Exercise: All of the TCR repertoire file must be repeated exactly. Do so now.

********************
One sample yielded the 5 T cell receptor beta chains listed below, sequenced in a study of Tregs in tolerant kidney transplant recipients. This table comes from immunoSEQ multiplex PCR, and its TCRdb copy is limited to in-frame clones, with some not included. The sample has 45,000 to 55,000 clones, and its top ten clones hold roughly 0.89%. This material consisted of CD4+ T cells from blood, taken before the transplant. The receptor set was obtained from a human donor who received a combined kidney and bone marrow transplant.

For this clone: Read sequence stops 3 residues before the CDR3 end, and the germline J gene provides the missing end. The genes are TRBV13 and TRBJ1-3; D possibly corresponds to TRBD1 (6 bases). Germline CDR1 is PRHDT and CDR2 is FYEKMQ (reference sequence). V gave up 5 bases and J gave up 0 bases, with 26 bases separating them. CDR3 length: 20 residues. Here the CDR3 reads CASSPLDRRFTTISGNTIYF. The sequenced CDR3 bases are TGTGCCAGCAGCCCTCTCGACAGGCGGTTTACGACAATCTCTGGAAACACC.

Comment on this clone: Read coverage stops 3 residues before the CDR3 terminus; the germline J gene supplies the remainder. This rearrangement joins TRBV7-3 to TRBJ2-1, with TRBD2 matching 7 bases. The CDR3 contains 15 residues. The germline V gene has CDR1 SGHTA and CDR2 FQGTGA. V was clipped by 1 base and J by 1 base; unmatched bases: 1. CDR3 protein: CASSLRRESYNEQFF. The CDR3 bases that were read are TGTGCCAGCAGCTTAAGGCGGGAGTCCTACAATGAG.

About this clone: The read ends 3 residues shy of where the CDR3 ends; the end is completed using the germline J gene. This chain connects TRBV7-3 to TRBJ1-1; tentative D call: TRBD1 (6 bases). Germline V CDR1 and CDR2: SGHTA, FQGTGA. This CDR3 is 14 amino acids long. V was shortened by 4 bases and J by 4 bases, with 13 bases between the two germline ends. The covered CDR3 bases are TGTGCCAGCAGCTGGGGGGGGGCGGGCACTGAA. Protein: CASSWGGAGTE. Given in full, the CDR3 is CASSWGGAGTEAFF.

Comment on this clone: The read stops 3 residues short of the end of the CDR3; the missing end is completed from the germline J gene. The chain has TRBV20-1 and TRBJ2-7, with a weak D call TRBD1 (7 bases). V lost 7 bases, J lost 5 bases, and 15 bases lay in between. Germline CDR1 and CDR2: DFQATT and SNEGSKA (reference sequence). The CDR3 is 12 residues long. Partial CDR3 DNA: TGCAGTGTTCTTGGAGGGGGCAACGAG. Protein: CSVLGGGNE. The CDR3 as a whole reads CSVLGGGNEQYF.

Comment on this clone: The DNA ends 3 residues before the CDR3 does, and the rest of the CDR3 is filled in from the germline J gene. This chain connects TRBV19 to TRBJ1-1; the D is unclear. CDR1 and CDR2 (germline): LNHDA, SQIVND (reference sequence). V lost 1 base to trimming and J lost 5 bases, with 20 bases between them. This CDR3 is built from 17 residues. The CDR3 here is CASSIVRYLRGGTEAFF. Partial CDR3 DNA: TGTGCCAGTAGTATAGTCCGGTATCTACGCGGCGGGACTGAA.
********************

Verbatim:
One sample yielded the 5 T cell receptor beta chains listed below, sequenced in a study of Tregs in tolerant kidney transplant recipients. This table comes from immunoSEQ multiplex PCR, and its TCRdb copy is limited to in-frame clones, with some not included. The sample has 45,000 to 55,000 clones, and its top ten clones hold roughly 0.89%. This material consisted of CD4+ T cells from blood, taken before the transplant. The receptor set was obtained from a human donor who received a combined kidney and bone marrow transplant.

For this clone: Read sequence stops 3 residues before the CDR3 end, and the germline J gene provides the missing end. The genes are TRBV13 and TRBJ1-3; D possibly corresponds to TRBD1 (6 bases). Germline CDR1 is PRHDT and CDR2 is FYEKMQ (reference sequence). V gave up 5 bases and J gave up 0 bases, with 26 bases separating them. CDR3 length: 20 residues. Here the CDR3 reads CASSPLDRRFTTISGNTIYF. The sequenced CDR3 bases are TGTGCCAGCAGCCCTCTCGACAGGCGGTTTACGACAATCTCTGGAAACACC.

Comment on this clone: Read coverage stops 3 residues before the CDR3 terminus; the germline J gene supplies the remainder. This rearrangement joins TRBV7-3 to TRBJ2-1, with TRBD2 matching 7 bases. The CDR3 contains 15 residues. The germline V gene has CDR1 SGHTA and CDR2 FQGTGA. V was clipped by 1 base and J by 1 base; unmatched bases: 1. CDR3 protein: CASSLRRESYNEQFF. The CDR3 bases that were read are TGTGCCAGCAGCTTAAGGCGGGAGTCCTACAATGAG.

About this clone: The read ends 3 residues shy of where the CDR3 ends; the end is completed using the germline J gene. This chain connects TRBV7-3 to TRBJ1-1; tentative D call: TRBD1 (6 bases). Germline V CDR1 and CDR2: SGHTA, FQGTGA. This CDR3 is 14 amino acids long. V was shortened by 4 bases and J by 4 bases, with 13 bases between the two germline ends. The covered CDR3 bases are TGTGCCAGCAGCTGGGGGGGGGCGGGCACTGAA. Protein: CASSWGGAGTE. Given in full, the CDR3 is CASSWGGAGTEAFF.

Comment on this clone: The read stops 3 residues short of the end of the CDR3; the missing end is completed from the germline J gene. The chain has TRBV20-1 and TRBJ2-7, with a weak D call TRBD1 (7 bases). V lost 7 bases, J lost 5 bases, and 15 bases lay in between. Germline CDR1 and CDR2: DFQATT and SNEGSKA (reference sequence). The CDR3 is 12 residues long. Partial CDR3 DNA: TGCAGTGTTCTTGGAGGGGGCAACGAG. Protein: CSVLGGGNE. The CDR3 as a whole reads CSVLGGGNEQYF.

Comment on this clone: The DNA ends 3 residues before the CDR3 does, and the rest of the CDR3 is filled in from the germline J gene. This chain connects TRBV19 to TRBJ1-1; the D is unclear. CDR1 and CDR2 (germline): LNHDA, SQIVND (reference sequence). V lost 1 base to trimming and J lost 5 bases, with 20 bases between them. This CDR3 is built from 17 residues. The CDR3 here is CASSIVRYLRGGTEAFF. Partial CDR3 DNA: TGTGCCAGTAGTATAGTCCGGTATCTACGCGGCGGGACTGAA.